How bad could British healthcare get for its citizens abroad post-Brexit?

Teresa May_2017_

EU Council, 2017

This article was exclusively written for the Sting by one of our passionate writers, Mrs Rachael Everly. The opinions expressed within reflect only the writer’s views and not The European Sting’s position on the issue.

Brexit was a surprising yet saddening event for most people in the country. However, it is a reality that many British have come face to face along with the rest of the world. There is no turning back from that and the people of this great country are going to suffer its consequences. A speculation was made into how much it can affect the economy of the country, and post-Brexit results actually showed that a falling economy was indeed a reality. The value of the British pound dropped and England faces a loss of a lot of benefits that it enjoyed staying in the European Union.

There is one aspect that people rarely talk about of this awful situation, which is the system of British healthcare. As it was advertised pre-Brexit that a total of 350Million pounds is given to EU to aid Brussels, and instead, it could have been helped to build a hospital in their own country if it had not been in the EU. This proposition hasn’t come true yet and there are no hospitals being built from the money saved from that area.  On the contrary, there are multiple lives that are going to be affected adversely in terms of healthcare especially the citizens who are living in other European countries.

Spain is home to over 100,000 British citizens who are on their pensions; but due to England’s exit from the EU, those citizens cannot enjoy the same advantages that they had before. These people aren’t the ones who were rich and could afford to move abroad, they made this choice of shifting since they could afford to live in Spain as opposed to the expenses in the UK. Now, the patients who lack the financial resources for private treatment would be left without any healthcare system and their treatments would come to a complete halt. They would only be able to continue their treatment if they come back to Britain and take up permanent residence in their own country.

Prior to this, a system was set up which benefitted those people abroad known as the NHS treatment. It facilitated people who held a European Health Insurance Card (EHIC) when visiting the UK temporarily. That scheme will be permanently stopped when the UK leaves the European Union entirely. The British living abroad won’t be assisted by the country they inhabit because they don’t have permanent residence there and neither have they provided any kind of service to that society.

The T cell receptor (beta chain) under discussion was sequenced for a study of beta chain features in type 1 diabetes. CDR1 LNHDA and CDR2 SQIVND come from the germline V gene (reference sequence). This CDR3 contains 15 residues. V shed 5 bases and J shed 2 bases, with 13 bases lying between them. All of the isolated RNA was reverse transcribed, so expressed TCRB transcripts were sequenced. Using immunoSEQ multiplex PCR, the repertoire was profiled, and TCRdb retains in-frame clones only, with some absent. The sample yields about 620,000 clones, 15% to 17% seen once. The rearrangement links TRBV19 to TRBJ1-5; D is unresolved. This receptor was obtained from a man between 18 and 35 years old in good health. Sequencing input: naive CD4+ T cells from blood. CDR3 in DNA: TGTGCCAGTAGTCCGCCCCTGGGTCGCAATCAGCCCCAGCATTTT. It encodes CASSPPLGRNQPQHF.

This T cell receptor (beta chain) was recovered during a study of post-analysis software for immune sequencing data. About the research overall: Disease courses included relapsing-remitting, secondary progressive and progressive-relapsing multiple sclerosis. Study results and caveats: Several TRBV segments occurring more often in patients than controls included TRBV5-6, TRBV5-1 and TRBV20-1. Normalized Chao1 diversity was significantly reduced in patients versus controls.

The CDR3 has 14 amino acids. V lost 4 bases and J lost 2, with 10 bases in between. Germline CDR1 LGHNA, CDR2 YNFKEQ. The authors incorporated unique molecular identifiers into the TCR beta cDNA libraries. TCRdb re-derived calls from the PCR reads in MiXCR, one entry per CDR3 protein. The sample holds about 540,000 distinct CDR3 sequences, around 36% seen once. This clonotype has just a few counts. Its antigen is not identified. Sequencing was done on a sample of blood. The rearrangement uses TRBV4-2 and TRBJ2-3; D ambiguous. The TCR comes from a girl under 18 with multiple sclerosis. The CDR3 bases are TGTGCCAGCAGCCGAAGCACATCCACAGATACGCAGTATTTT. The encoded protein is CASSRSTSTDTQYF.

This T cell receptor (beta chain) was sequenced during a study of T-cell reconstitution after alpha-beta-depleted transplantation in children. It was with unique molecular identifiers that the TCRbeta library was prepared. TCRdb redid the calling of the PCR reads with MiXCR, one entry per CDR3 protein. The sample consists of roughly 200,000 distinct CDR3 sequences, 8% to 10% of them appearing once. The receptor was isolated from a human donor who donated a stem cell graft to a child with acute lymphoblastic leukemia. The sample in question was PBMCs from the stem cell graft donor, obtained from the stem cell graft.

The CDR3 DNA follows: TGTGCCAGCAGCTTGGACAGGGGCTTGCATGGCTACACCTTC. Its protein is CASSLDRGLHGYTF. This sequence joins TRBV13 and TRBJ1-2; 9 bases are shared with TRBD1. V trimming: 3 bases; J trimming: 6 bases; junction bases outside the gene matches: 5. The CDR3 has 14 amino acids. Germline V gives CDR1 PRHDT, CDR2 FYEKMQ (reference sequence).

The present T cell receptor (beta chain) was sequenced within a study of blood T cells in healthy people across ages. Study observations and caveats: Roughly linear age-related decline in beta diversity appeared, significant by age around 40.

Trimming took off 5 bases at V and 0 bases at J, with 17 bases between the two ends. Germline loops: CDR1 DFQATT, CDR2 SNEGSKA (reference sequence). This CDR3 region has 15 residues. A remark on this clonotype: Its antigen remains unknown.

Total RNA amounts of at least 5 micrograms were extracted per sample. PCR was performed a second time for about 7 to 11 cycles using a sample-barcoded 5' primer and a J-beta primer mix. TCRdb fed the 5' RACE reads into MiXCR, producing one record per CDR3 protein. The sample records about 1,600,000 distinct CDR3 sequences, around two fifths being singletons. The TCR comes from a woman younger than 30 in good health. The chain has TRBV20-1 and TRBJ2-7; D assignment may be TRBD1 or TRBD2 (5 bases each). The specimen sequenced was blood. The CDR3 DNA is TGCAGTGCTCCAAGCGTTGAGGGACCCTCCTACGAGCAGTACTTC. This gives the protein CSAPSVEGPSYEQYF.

Furthermore, this is not only about the senior population of the UK living in other European countries, but also the younger generations. The British, who have a lifestyle in their neighboring countries, would also run the risk of not being able to afford medical bills. People with families and kids who have medical conditions can also see the risk of their medical expenses increase once they are taken off Britain’s protection.

A similar situation is also feared by British living in France and can have the same consequences as British citizens living in Spain. Not only would these people be deprived of a good medical plan, but they would soon come back to Britain for the rest of their lives to gain the benefits of a healthcare plan. This is not only going to be a tremendous change for their lives but can really upset the medical system and may have the potential to change the prices of treatments. The only hope for the UK is to build a concrete plan and work with its European neighbors to support its citizens living in their countries.

Advertising

Advertising

Advertising

Advertising

Advertising

Advertising

Advertising

Join the Hive!

Featured Stings

Eurozone banks to separate risky activities: Can they stay afloat?

Commission’s action against imports from China questioned

Migration crisis update: The “Habsburg Empire” comes back to life while EU loses control